#artificialintelligence

Autonomous driving solutions are the next big thing in the transportation field. While many companies are bringing out autonomous driving solutions for passenger vehicles, not many are indulging in heavy motor vehicle autonomous driving solutions yet. Korean startup Mars Auto is dedicated to building self-driving trucks for commercial use. Self-driving truck technology is quite different from autonomous driving technology for urban passenger cars, and Mars Auto wants to make the technology commercial. Mars Auto develops artificial intelligence (AI)-based autonomous driving software for trucks for cargo transport.


Self-driving tractors plowing ahead in the marketplace

#artificialintelligence

Next time you pass a farm where a modern tractor is cruising around a field, take a closer look. While there is a farmer sitting in the cab, the vehicle might be driving itself. That tractor is often operating on auto pilot using semi-autonomous, self-driving technology. While the tractor plows along thanks to features like autosteer and computer-assisted technologies for applying fertilizers or pesticides, the farmer can send work texts or emails, pay bills or even flip through Instagram stories or TikTok videos. For farmers, this kind of efficiency is not a luxury.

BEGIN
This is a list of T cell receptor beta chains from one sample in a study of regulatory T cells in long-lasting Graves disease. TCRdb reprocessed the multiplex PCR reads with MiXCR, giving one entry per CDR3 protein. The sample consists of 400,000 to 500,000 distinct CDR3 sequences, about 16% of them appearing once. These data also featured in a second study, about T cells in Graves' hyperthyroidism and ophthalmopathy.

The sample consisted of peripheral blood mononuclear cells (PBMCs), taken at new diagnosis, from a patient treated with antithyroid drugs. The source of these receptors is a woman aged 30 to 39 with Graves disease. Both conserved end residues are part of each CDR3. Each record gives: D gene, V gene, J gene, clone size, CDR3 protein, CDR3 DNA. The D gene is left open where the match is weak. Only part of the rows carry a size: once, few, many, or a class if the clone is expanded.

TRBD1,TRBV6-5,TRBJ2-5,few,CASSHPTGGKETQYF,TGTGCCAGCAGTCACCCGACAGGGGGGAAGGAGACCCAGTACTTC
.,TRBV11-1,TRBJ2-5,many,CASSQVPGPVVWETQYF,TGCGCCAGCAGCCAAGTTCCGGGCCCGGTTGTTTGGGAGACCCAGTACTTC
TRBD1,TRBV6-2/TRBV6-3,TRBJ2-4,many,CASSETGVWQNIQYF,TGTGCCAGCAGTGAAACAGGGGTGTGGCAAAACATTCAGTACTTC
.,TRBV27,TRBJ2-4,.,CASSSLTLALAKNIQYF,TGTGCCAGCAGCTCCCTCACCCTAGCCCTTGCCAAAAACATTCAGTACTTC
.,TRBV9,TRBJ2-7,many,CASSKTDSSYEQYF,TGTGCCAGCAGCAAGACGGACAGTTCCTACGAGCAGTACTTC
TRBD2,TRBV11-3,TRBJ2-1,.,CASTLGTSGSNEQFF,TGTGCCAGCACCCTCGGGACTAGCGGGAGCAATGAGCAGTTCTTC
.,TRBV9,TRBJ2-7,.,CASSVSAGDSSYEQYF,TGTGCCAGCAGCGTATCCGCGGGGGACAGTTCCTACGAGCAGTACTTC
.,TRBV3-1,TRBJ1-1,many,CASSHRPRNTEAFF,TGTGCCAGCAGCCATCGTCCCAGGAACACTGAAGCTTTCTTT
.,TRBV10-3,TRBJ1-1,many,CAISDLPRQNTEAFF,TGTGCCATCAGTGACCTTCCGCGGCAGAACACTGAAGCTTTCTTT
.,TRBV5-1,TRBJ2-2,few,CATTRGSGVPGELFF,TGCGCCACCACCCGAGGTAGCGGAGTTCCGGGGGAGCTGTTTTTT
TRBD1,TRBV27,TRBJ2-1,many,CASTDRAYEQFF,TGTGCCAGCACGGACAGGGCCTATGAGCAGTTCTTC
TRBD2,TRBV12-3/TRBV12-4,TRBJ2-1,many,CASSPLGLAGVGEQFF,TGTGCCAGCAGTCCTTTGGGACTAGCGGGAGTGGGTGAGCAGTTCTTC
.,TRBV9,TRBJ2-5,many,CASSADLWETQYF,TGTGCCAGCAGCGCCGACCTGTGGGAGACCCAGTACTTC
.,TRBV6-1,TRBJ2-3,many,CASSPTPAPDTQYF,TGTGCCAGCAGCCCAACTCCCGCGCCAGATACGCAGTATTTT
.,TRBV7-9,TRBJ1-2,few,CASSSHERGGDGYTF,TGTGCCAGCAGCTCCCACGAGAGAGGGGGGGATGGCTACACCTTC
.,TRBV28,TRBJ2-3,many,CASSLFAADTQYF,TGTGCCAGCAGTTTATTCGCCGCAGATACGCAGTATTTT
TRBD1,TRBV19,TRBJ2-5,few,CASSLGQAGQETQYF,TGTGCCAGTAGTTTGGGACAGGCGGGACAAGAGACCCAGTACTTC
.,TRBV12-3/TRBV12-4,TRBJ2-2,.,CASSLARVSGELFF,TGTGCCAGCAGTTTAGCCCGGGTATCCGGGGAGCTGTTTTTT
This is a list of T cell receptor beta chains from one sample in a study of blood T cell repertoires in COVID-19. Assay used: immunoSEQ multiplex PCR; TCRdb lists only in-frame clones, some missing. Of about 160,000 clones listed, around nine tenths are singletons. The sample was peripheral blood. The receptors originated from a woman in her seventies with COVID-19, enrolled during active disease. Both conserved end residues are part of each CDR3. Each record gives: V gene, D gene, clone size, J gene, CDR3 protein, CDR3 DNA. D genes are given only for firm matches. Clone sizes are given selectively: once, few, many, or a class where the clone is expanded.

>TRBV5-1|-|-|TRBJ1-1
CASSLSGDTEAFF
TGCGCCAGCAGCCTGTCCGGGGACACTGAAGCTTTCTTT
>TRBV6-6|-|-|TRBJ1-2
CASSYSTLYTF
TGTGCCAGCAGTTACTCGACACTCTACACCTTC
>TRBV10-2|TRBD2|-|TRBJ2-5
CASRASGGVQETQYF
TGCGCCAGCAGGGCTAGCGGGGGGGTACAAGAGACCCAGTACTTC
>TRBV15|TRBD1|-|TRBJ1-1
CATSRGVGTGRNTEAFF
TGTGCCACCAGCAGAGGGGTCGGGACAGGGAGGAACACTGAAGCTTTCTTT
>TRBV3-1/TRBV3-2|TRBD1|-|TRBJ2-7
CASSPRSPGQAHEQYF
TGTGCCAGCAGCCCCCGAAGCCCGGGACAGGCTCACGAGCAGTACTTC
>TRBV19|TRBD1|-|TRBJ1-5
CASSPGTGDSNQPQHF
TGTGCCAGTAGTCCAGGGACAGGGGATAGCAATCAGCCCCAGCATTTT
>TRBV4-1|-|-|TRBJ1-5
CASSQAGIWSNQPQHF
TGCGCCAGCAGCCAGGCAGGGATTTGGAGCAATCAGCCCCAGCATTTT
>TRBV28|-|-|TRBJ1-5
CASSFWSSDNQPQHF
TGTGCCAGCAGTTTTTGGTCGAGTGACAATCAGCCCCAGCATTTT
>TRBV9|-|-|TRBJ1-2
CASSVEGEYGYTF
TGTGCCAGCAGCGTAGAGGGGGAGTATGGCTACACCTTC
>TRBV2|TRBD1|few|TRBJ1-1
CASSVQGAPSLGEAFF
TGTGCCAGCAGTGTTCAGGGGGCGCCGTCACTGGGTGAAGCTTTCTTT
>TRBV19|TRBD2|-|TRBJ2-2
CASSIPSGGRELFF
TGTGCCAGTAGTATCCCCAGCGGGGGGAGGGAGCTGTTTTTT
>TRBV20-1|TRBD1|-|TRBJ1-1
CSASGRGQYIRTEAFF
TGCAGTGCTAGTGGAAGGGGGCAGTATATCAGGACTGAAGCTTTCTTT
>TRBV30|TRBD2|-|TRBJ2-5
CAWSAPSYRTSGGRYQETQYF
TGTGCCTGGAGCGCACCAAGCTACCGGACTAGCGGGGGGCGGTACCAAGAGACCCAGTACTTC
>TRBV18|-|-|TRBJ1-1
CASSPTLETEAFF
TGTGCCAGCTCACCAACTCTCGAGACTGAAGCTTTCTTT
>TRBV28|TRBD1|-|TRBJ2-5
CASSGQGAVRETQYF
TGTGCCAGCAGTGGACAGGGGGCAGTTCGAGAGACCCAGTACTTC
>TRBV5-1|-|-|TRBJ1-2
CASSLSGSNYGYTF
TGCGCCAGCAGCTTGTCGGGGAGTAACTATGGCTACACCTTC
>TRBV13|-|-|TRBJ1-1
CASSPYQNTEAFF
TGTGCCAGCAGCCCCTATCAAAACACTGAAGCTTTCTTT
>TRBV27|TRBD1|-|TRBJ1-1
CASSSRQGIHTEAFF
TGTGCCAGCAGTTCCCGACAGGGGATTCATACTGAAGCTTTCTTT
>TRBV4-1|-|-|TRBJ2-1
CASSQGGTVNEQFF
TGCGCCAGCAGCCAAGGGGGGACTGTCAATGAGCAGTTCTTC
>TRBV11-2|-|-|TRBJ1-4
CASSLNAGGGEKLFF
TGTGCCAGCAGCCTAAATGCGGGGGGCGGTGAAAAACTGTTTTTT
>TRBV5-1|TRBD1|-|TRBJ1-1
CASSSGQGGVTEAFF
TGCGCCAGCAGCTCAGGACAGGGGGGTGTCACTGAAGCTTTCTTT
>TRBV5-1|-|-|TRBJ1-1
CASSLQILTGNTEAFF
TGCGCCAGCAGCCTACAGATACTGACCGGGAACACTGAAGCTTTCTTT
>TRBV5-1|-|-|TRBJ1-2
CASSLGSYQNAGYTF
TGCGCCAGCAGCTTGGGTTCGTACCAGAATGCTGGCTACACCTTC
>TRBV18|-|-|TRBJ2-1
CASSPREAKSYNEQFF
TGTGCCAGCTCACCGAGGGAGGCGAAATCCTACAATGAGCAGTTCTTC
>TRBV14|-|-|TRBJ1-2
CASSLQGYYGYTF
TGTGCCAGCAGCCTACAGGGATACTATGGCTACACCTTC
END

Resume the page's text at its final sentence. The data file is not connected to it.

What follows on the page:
Engaging with Disengagement

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Disengagement is a situation when the vehicle returns to manual control or the driver feels the need to take back the wheel from the AV decision system. I came across this news article a while ago about a man dozing off at the wheel after switching his Tesla to autonomous mode, and being criminally charged soon after because the vehicle was speeding unbeknownst to him. A quick search revealed several such reports on drivers being charged for unlawful practices in semi-autonomous vehicles. This got me thinking: how will traffic laws change as we slowly enter the autonomous vehicle era, and in general, the AI-driven 21st century? Most importantly, this brings up the question of whom to blame when dealing with adverse human-robot interactions. These aren't new questions – only questions to which new perspectives can continually be added until a final course of action is decided. While I actively try to avoid the philosophical and ethical underpinnings of the matter, I will cover the current progress in autonomous vehicle technology, trends and limitations of today's autonomous vehicle policy, and possible directions to better facilitate the transition to autonomous vehicles around the globe. The last decade or so has been a very exciting time in the self-driving vehicle space.